In its last year, we supported families in 19 targeted regions and 4 sub-regions in Auckland. All these areas were identified in the 2013 Census as digitally under-served communities, with south Auckland standing out as needing most help. Over the last year we have greatly increased our efforts in south Auckland and now have four coordinators there, with more trainers and support staff.
The demand for the programme greatly exceeds the funding available – we continue to give priority to families in decile 1 to 3 school areas in the most digitally disconnected communities. We recognise that there are many families in higher decile schools who are just as digitally disadvantaged and we include them in local programmes where available.
‘Value for money’ and with extra benefits
An external review by Martin Jenkins in 2015 concluded that Computers in Homes offered ‘value for money’, recommended funding be increased, and also acknowledged that the benefits were much broader than education.
Refugee Computers in Homes
Government new settler programmes have also incorporated CiH into their education strategy for newly arrived refugees, with the additional support of interpreters, family liaison workers, transportation and babysitting to remove barriers to participation. It is envisaged that the access to information for new settlers and the engagement with their children’s schools will assist families to readjust to a new country and become part of the wider community.
The Ministry of Education continues its support for the refugee Computers in Homes programme, and for 2016-17 are funding for 130 families. In 2015-16 117 graduated, in 5 regions. This programme is now in its 13th year, and has helped 1,134 refugee families.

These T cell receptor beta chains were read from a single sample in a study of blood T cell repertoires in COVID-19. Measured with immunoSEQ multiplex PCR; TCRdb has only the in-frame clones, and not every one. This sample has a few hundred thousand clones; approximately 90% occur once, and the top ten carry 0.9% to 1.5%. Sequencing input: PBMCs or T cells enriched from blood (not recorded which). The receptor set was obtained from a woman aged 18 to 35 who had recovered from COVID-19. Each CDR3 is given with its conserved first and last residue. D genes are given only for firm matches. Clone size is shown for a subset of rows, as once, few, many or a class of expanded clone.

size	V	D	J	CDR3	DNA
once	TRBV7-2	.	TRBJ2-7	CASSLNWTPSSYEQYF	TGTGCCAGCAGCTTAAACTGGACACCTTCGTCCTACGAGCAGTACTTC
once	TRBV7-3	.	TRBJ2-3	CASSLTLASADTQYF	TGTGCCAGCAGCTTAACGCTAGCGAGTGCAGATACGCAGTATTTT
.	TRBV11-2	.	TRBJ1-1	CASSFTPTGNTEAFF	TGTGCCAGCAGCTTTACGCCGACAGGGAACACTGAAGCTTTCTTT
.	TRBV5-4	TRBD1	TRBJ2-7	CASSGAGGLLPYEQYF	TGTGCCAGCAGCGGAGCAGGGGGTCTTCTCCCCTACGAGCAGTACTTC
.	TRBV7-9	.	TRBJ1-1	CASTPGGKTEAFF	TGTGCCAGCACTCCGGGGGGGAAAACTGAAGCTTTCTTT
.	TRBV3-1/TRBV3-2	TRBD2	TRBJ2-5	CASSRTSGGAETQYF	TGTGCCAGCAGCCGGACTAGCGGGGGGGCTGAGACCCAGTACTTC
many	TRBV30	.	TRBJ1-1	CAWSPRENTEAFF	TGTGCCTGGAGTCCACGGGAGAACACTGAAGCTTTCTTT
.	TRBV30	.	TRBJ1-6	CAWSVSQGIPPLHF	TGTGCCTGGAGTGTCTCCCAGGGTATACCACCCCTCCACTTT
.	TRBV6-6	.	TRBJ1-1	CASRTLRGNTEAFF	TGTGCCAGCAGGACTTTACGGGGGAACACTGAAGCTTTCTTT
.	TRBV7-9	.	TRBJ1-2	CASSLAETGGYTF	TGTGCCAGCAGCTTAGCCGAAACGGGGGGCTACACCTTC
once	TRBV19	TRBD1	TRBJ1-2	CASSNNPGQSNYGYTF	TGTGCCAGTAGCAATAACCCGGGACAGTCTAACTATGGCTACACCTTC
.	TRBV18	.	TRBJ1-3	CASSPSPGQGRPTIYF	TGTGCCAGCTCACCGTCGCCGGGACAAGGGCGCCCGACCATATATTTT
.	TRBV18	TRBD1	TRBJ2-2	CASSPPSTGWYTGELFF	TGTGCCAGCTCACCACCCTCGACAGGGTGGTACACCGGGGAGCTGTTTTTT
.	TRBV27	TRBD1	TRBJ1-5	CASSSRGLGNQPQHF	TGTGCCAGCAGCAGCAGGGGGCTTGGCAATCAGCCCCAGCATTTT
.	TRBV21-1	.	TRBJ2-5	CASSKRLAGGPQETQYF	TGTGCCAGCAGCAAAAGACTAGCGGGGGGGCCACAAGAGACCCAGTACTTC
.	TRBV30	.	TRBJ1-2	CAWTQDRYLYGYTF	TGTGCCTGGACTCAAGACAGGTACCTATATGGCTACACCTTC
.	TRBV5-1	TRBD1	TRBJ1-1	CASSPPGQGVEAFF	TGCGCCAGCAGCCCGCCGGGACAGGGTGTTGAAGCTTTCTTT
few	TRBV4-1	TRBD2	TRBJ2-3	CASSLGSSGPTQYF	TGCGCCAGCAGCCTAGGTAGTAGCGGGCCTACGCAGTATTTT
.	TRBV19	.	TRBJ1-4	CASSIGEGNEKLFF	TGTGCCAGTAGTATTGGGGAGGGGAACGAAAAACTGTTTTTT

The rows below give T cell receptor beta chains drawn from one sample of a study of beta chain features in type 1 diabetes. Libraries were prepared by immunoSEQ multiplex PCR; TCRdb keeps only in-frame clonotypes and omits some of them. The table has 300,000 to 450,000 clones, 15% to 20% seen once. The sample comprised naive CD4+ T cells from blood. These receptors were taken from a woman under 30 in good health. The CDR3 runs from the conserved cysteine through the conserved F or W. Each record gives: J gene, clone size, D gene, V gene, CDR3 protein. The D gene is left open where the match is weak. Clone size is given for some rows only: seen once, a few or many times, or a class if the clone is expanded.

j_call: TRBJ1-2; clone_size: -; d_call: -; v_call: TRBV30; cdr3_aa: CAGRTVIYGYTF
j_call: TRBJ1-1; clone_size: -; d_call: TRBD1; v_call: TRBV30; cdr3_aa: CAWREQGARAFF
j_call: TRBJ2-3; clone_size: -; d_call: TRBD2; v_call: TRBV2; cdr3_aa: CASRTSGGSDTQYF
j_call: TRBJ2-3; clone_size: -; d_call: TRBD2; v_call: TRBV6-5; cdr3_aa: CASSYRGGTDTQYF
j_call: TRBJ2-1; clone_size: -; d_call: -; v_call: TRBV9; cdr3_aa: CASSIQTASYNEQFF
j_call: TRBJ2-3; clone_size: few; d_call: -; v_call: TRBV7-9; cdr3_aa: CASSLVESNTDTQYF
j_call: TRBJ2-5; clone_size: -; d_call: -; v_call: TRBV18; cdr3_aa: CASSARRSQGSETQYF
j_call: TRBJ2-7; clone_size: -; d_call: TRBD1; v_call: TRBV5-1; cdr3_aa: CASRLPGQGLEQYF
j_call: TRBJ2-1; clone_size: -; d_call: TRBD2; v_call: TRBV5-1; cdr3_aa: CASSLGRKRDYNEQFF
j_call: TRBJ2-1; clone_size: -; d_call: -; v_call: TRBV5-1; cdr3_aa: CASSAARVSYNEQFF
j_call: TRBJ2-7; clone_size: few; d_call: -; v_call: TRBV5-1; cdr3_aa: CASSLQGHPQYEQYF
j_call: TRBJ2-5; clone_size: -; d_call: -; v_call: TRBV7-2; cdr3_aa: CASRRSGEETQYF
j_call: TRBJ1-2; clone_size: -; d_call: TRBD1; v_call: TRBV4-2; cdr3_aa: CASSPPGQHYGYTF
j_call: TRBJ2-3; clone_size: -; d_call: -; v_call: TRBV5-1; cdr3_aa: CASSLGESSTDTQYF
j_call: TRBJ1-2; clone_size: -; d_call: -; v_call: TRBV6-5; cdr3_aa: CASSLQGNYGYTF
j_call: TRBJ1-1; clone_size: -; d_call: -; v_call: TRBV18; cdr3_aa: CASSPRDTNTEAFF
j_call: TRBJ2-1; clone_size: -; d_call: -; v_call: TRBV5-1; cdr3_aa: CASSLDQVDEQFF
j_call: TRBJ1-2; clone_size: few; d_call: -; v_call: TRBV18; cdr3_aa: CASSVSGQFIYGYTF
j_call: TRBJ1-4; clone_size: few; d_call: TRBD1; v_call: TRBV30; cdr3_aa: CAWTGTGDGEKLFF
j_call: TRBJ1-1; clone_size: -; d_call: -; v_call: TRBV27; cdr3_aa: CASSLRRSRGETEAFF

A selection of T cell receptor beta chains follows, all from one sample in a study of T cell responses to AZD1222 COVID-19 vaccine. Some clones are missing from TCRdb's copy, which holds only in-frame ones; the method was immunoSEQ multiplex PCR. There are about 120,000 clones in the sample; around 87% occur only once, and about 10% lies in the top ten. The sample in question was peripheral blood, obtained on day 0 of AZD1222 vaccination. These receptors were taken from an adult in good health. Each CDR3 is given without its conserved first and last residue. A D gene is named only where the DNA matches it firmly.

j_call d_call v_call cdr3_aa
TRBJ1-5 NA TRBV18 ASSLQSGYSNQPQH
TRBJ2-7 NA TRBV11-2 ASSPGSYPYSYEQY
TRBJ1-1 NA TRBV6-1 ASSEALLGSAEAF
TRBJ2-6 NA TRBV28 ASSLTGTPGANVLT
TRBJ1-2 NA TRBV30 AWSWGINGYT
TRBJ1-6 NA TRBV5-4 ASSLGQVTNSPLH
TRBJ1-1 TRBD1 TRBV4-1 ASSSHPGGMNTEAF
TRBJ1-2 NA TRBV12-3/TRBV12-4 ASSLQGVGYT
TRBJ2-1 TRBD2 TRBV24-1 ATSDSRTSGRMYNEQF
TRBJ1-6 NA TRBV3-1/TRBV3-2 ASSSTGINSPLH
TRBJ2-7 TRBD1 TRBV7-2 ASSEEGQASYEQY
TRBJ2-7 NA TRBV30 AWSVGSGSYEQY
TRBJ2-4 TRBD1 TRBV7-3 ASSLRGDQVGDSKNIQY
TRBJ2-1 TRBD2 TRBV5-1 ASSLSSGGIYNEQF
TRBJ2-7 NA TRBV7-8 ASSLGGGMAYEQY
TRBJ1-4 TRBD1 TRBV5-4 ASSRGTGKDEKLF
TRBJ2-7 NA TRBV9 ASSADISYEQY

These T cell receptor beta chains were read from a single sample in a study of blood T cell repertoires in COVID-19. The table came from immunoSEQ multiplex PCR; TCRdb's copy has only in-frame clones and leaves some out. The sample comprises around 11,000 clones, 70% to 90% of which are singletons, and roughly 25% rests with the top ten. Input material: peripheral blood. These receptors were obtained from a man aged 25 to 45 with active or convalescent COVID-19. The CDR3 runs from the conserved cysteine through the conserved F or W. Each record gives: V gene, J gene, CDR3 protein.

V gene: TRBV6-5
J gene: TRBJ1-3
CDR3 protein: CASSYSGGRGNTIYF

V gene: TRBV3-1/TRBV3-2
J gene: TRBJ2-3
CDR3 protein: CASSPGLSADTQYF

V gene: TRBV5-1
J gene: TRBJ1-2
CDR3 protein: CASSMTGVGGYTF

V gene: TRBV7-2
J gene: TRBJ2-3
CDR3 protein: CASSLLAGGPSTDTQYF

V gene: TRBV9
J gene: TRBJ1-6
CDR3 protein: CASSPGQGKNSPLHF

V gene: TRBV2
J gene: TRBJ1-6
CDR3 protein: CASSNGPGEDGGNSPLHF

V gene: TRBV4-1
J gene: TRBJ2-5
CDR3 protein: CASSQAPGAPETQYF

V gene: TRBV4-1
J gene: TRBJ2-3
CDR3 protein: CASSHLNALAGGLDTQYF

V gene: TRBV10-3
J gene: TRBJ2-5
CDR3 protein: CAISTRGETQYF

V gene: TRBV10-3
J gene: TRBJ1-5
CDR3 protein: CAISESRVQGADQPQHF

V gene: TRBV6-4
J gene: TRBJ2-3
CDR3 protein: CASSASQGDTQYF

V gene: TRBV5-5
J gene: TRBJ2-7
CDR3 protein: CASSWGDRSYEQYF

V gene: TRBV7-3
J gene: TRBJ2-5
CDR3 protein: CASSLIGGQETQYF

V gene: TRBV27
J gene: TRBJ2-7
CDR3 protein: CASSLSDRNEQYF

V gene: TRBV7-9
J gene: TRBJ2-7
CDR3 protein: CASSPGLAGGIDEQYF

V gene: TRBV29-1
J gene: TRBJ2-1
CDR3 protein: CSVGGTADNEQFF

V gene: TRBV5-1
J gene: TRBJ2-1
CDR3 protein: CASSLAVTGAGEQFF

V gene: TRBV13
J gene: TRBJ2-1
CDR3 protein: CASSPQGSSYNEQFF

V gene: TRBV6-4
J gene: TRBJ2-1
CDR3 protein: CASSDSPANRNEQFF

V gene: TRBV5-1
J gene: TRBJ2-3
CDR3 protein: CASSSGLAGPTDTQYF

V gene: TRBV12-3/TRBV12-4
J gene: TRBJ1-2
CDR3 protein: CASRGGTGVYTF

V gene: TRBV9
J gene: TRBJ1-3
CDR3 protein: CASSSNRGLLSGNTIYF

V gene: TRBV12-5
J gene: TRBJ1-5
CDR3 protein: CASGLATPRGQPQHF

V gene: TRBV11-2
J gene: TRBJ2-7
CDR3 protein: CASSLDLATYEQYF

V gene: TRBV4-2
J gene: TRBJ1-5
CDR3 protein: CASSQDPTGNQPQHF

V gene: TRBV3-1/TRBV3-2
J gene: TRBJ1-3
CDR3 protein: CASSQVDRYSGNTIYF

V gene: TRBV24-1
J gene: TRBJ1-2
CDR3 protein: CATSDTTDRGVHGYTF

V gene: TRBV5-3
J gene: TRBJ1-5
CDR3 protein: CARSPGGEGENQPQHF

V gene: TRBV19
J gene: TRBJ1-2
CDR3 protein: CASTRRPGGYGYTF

We published two substantial reports on programme results during the year: one in January and another in July. Approximately half of all participants are Maori and we have seen an increase in the percentage of Pasifika families, rising from 8% in 2010 to 18% in 2015 and 2016. We survey families a year after they graduate and we are continuing to find significant numbers enrolling in higher education and many improving their job situations, either finding a job or gaining a promotion. During 2015-16, 34% of surveyed graduates enrolled in further training and 22% gained a new job or a promotion. 37% also said that another member of the household gained a new job or a promotion.
Community wireless and School hubs
Operating in two regions – Kairanga Forest and Umawera
Some hard-to-reach rural communities have been waiting many years to obtain
access to affordable broadband internet services. Our low cost fixed wireless
technology solution back haul provided over fibre connections at nearby schools.
Training took place at 105 schools and community centres
It is now 17 years since the first Computers in Homes programme in Cannons Creek, Porirua. The core elements of that programme – training, tech support, equipment, internet access and, importantly, celebrating success with graduations – continue to deliver fantastic results. We welcome the continuing support from central and local government politicians who attended these inspiring graduation events.
Computers in Homes had 23 coordinators delivering the programme to whānau throughout the country, plus support technicians and a devoted support team in Wellington.
You’ll find full details on the Computers in Homes website.
All 20/20 programme websites are linked from the very top of every page.